Don Merckle cycled through several projects before setting out on his own | Photo by Ruta Smith

Don Merckle has been winning fans as a guitarist and frontman in the Charleston music scene for more than a decade. Looking back, it was the sounds coming out of New York City in the late 1960s that initially placed him on this career path.

“A friend of mine introduced me to the Velvet Underground when I was young, and it really affected me,” Merckle told the City Paper. “I can’t completely explain it. Something about Lou Reed’s casually abrasive writing style and ‘I don’t give a fuck’ delivery really spoke to me. So I picked up a guitar and learned to play every song. And that’s how I started performing and writing music.”

As Merckle came into his own as a musician, he assumed the role of bandleader for such notable regional garage-rock acts as Loch Ness Johnny, American Gun, Bare Knuckle Champions and the Blacksmiths.

Although well-received, each of these projects eventually ran out of gas, and Merckle began pursuing solo opportunities to fill in the gaps, including making an LP based on his grandfather’s experience as a Korean War veteran. That move set him up nicely for what was to follow.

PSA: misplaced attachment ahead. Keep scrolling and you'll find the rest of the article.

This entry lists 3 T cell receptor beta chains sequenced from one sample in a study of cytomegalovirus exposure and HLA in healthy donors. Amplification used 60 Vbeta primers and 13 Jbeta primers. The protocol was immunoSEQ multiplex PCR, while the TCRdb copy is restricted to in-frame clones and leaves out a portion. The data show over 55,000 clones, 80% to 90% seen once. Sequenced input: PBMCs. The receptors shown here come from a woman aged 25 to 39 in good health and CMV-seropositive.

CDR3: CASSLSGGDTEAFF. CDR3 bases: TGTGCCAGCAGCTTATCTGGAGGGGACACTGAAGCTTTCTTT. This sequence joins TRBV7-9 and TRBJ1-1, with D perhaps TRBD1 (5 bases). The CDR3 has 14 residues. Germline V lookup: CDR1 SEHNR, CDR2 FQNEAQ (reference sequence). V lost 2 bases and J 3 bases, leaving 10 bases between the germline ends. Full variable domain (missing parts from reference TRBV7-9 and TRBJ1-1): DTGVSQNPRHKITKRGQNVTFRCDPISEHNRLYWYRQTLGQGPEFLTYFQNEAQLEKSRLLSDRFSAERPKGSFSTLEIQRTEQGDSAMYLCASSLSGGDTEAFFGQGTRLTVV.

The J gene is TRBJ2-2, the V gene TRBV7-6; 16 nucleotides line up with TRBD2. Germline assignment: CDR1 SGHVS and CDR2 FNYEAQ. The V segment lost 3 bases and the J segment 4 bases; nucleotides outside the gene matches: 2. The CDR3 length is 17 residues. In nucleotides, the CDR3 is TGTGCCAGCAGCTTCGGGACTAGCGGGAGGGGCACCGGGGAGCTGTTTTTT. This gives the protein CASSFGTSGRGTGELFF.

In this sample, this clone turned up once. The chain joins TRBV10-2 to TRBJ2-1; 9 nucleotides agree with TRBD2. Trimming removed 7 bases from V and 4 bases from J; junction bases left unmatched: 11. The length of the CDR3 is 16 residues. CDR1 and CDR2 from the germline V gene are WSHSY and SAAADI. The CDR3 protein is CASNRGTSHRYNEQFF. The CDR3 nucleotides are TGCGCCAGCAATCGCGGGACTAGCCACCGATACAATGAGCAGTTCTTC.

“I created The Ballad of Lincoln Wray in 2017 with some serious jazz musicians out of Columbia like Mark Rapp, Jonathan Lovett and Sidney Mitchell. This was an important step because it allowed me to explore different sounds and styles, which helped inform what would become my newest solo record, Rumor of a Ghost.”

Rumor of a Ghost is now available on all the major streaming platforms.

“I began this album just before the lockdown, so when the world stopped, I realized I had a near-limitless amount of time to do what I wanted. I used that time to turn every song inside out, break them all down and then rebuild them from the ground up. It’s probably the most fun I’ve ever had in the studio.”

His approach to connecting with audiences far and wide is special, too. And he has a particularly outstanding batch of material right now with which to wow them.

“I’m working on a grassroots marketing campaign to promote the album,” he said. “I’ve already released several music videos associated with the record, and I have a few more in production. My goal is to produce a music video, or short film, for every song, all in different styles. I’m a bit of a filmmaking nerd, so this combines two of my passions. I also think the multimedia approach is important.”